Once the candidate is hired, Jackson feels that they are owed all the confidence and support to make them succeed; unless of course if you feel that you made a mistake, then let them go instead of trying to ride things out for a while. Promoting bartenders into management helps not only to make room for new staff but to provide someone who can nurture the new staff. In having general managers and assistant managers who have been bartenders, they can play that part in bringing up the rest of the staff. Kicking staff up or out ought to be faster in order to be better for the industry as a whole as well as the individuals in question. Advance people and never make yourself irreplaceable.
In terms of scheduling, Jackson feels that a manager ought to fight for overtime despite the government making it tougher with overtime taxes. Make the case to the general manager and owner that a full time bartender often works 8-10 hours of overtime each week; four 12 hour shifts is normal, and the restaurant gets so much back in return for the overtime and treating bartending as a profession. Jackson prefers to put out two week schedules (or even up to a month of scheduling) even if it requires some shuffling of shifts. This allows some patterning of the days off so there are not too many closes in a row, there are two days off in a row, etc. as well as planning out different combinations of staff. Jackson found set schedules to be difficult due to needs, event bookings, and events in the neighborhood (like baseball games), and this allows request time outs (R.T.O.) to be honored if provided with enough time. If more than one employee puts in a R.T.O., Jackson takes a preference to advance notice and to providing reasons with higher seating for family, educational opportunities, charitable events, and ways to represent the restaurant. Indeed, do not ask anyone to work a schedule that you would not work, but do not apologize for a tough stretch if everyone has what they need. Only apologize when you truly mean it.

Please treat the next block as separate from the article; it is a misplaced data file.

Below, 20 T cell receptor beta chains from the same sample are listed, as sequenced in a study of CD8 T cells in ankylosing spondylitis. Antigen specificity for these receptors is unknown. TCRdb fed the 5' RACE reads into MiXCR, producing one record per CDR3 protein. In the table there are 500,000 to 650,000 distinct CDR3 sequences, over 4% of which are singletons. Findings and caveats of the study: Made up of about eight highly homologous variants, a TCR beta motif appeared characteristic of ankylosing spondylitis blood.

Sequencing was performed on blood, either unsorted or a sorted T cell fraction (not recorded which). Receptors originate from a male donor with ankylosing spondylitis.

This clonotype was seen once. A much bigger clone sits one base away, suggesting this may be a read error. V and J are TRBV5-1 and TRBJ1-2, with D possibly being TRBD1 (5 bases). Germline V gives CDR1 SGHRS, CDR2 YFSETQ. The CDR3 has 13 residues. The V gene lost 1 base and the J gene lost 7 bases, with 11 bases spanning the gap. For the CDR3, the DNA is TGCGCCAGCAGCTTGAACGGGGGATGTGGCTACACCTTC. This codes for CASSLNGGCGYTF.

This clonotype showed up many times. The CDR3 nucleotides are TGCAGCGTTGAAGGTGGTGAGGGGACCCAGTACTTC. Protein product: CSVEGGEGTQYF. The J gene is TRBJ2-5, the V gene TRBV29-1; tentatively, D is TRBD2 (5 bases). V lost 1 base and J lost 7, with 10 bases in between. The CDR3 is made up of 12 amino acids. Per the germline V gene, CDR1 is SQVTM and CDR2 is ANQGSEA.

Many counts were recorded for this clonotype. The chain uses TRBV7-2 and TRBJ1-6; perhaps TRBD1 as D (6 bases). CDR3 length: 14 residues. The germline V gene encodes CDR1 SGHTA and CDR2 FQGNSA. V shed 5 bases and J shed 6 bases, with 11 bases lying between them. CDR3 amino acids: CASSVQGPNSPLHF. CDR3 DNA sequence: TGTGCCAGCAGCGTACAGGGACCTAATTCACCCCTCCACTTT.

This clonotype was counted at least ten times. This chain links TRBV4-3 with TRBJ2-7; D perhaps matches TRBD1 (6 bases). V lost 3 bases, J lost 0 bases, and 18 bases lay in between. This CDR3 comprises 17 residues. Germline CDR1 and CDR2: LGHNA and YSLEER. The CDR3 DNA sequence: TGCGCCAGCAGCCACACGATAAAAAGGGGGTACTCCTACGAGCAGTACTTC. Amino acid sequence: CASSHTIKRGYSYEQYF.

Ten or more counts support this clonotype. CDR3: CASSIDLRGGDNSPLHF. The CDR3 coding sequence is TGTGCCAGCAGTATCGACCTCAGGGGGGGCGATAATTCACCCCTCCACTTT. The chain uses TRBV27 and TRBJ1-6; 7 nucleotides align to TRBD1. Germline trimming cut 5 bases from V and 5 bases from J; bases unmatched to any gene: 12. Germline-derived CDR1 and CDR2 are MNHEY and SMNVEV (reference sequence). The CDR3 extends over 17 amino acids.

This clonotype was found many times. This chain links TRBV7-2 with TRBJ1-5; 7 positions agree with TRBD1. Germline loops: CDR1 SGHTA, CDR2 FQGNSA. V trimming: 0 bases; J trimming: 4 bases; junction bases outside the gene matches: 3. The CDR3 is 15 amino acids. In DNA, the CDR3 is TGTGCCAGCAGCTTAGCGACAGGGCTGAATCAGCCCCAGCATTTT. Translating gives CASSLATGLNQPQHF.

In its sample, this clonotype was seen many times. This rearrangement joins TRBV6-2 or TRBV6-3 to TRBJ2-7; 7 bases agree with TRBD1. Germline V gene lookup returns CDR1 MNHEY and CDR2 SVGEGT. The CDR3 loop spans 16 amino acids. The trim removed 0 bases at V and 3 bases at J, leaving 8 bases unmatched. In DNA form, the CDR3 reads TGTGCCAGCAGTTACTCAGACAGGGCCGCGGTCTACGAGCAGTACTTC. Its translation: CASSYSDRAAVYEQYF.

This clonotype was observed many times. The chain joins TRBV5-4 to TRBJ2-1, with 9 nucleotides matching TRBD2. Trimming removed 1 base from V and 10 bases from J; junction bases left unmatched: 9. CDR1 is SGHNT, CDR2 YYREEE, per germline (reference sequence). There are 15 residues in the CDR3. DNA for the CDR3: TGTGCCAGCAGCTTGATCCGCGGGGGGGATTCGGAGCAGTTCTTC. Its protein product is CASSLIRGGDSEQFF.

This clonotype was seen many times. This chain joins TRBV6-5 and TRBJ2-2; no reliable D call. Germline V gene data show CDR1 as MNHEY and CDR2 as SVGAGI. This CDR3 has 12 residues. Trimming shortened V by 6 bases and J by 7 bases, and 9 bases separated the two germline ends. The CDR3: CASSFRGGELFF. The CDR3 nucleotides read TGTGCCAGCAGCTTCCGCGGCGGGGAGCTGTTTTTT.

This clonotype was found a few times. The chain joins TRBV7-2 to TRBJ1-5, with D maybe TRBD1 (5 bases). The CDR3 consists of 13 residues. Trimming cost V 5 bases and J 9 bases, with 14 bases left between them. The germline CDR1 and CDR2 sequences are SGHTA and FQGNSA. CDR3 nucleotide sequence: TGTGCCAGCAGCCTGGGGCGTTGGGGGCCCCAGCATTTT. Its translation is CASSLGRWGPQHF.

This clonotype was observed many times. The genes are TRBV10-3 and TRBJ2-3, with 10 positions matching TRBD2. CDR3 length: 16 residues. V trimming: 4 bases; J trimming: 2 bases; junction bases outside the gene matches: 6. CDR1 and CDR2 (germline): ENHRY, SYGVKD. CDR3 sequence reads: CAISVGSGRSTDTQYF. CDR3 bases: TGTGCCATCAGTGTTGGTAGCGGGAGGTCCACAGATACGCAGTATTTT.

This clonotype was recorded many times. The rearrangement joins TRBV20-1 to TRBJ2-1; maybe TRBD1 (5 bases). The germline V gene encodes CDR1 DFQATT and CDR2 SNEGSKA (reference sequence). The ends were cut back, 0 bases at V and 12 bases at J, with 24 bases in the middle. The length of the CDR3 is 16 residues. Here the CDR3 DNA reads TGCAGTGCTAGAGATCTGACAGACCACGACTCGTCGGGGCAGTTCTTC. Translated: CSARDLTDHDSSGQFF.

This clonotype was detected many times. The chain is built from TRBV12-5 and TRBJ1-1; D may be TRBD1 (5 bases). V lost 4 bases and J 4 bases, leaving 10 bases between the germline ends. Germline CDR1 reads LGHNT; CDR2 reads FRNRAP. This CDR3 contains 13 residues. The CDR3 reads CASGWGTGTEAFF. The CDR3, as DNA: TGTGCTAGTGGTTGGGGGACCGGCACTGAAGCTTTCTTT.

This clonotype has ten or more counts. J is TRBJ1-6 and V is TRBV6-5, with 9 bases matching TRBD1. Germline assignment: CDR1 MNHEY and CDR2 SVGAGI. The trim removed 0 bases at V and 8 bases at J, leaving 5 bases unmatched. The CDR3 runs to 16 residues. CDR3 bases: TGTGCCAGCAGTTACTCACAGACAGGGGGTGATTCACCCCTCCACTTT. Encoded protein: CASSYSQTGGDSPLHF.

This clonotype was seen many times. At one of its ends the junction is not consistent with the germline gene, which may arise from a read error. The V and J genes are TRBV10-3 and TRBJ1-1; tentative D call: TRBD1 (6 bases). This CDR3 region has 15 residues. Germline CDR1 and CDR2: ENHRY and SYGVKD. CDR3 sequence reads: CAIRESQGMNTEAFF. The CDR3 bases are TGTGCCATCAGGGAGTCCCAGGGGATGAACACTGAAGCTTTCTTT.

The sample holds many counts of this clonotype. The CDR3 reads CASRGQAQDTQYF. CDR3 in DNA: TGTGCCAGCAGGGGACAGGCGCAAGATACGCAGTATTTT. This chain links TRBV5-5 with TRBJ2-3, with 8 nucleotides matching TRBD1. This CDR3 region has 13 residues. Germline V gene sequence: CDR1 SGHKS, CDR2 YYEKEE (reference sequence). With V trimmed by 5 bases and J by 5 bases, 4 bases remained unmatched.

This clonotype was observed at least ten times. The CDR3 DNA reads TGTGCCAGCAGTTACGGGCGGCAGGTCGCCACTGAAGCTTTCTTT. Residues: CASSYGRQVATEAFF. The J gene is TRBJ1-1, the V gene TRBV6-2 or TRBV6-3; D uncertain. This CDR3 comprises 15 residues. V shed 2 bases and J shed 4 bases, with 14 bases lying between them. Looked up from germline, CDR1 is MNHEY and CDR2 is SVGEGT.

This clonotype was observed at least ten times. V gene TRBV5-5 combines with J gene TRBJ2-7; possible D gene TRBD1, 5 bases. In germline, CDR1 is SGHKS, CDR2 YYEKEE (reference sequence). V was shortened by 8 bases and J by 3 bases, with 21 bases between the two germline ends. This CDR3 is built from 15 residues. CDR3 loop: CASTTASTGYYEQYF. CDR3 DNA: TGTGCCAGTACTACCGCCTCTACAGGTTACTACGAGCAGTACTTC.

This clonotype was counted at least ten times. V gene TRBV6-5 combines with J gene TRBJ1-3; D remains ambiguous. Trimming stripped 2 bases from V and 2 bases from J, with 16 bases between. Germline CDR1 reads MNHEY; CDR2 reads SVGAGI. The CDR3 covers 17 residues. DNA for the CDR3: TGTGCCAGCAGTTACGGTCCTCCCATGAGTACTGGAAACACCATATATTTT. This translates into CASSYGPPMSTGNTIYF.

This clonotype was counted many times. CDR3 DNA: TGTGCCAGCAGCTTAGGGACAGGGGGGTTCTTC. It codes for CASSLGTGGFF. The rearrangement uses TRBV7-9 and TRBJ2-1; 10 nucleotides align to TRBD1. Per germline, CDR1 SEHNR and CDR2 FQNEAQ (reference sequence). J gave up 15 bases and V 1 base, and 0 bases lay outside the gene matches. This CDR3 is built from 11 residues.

Collaboration is important as anyone can have the best solution for some problem, and make sure that you shine a light on the author of it. Make sure that you reply all -- you cannot send it to too wide of an audience. Draw the staff into mixing for the generation of the menu, and give constructive feedback with one or two suggestions but do not do it for them and let their fix happen. That staff member might make it work a different way than the ones you suggested, and you need to let that happen. Include the staff and ask for their input; you are nothing without the whole team's buy-in. Teach them the cost of goods (C.O.G.: the cost of what you paid for the ingredients and divide by what you charge for it); it is important to know as a bar manager and to teach all of your bartenders.